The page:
"I returned from a lovely two week vacation in Spain to find that the new editor overseeing the Neighbor's sections of The Miami Herald, Ronnie Ramos, had decided that he did not want me writing the column I launched in the paper in January, 1996. The column, he explained to me on the phone, would now be written by a rotation of staff writers and focused more on hard news items."

Patron says he's not surprised that this happened. The editor immediately responsible for the column at Miami Beach and North Neighbors (the two local editions of the paper where the column appeared), had been warning him that "people downtown are not happy with the column's focus."

The initial structure of Patron's column gave focus to short news items. January of this year, he started adding more of his own "voice" to the column; which his editor initially encouraged. He also changed from multiple items in each column, to focusing on one subject. His reasoning, he says, was to devote more space to exploring each week's subject.

As to the notion that some nebulous collective of editors was unhappy with what he was writing, he replied that virtually everyone he had spoken to in the gay community - as well as a number of straight readers - thought his choice of subject matter was right on the mark.

Such gay readers may not have always agreed with Patrons opinions, he points out, "but people liked that I was putting a wide variety of issues in the gay community on the table for discussion. I even suggested the Herald sample the community on their reaction to my column, he said, "Indeed, after my editor attended a community feedback session, I was given a bit of a pat on the back with my photo-sig added to my byline."

And yet again Patron was warned that "the boys at One Herald Plaza" were not happy with the column. When he replied that he personally gauged the column's success on the community's response to what he was writing and not the never named "they" downtown at the Herald's main office, Patron was told by his editor, "Don't be so naive. Your writing as much for editors who have been in journalism for years as for the readers."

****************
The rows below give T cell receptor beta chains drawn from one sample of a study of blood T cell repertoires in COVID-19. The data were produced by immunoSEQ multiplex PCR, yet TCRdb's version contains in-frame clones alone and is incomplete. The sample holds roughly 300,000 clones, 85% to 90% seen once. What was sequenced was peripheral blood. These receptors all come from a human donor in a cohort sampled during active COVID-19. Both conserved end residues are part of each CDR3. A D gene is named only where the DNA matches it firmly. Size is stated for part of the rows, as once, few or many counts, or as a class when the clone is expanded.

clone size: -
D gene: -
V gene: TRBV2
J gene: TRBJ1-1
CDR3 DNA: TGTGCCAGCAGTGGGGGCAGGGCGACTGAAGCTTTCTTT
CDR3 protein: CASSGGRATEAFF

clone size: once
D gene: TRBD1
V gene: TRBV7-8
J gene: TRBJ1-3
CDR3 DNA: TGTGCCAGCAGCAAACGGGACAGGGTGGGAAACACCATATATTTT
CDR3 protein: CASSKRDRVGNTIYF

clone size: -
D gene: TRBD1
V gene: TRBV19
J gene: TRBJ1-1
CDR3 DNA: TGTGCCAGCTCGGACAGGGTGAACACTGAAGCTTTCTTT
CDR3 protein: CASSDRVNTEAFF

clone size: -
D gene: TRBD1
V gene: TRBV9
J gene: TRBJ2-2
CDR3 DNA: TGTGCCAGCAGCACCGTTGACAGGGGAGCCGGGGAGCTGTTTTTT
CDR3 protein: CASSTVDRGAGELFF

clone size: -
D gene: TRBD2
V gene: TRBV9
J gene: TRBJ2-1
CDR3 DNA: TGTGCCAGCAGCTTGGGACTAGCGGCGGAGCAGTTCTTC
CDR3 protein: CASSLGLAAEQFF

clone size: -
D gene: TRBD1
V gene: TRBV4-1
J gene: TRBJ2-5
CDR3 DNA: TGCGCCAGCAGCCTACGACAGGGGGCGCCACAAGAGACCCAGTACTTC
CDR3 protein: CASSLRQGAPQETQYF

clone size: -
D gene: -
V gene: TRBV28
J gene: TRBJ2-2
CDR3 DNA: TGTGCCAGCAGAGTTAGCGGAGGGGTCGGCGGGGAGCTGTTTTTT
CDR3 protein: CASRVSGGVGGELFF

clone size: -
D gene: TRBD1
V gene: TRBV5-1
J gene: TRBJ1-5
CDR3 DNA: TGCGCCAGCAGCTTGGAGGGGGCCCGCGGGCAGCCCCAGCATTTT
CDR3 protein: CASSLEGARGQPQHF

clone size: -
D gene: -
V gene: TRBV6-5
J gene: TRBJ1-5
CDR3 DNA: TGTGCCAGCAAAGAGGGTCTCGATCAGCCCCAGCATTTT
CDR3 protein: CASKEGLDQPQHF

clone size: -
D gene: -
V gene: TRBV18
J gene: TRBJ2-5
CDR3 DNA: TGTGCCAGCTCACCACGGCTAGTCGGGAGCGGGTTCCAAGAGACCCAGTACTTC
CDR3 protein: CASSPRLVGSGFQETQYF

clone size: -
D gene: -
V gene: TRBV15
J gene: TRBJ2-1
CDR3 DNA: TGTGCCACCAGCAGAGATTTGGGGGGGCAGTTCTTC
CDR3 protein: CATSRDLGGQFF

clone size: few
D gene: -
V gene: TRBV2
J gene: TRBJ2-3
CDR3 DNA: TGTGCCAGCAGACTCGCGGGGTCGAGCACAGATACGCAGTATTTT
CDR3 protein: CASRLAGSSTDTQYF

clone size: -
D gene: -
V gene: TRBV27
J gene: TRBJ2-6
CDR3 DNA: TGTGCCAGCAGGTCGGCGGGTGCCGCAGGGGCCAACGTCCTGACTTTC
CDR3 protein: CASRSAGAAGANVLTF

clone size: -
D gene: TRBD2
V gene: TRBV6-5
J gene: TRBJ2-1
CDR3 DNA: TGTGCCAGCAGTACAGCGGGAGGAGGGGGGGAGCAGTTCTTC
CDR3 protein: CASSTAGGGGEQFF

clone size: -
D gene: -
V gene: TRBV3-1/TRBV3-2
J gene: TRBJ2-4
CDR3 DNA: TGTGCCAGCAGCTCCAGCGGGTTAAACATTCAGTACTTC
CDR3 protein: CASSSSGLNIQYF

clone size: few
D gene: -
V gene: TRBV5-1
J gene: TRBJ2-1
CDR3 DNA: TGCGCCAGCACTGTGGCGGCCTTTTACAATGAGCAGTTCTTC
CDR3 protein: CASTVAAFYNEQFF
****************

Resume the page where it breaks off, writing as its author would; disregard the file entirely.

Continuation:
This is why Patron fears, he says, for the column's future under whoever writes it. "There are very talented staff writers at the Herald and many of them could do a great job with this column: IF THEY WERE ALLOWED TO."

The very fact that the column is being taken in-house and being re-focused on news, says to Patron that something of the insightful dialogue he tried to foster between himself and the individuals who were the subject of each column, will be lost.

That is, however, for readers to judge, he admits. Patron says he is not calling for any sort of action against the Herald. Personally, while he is disappointed and does feel used (having never been offered a contract and paid a paltry sum per column), he does have, he points out, a variety of other projects to work on for other outlets.

"But each of us as readers of The Miami Herald," Patron says, " has to decide if the paper is serving our community - straight and gay - as effectively as possible. If not, then I suggest you speak up."

By mail: Readers Forum, The Miami Herald, 1 Herald Plaza, Miami, Fl 33132-1693 fax: (305) 376-8950 email: heraldEd@aol.com (also cc: to Executive editor, Douglas Clifton at dclifton@herald.com)

1997 BEI; All Rights Reserved.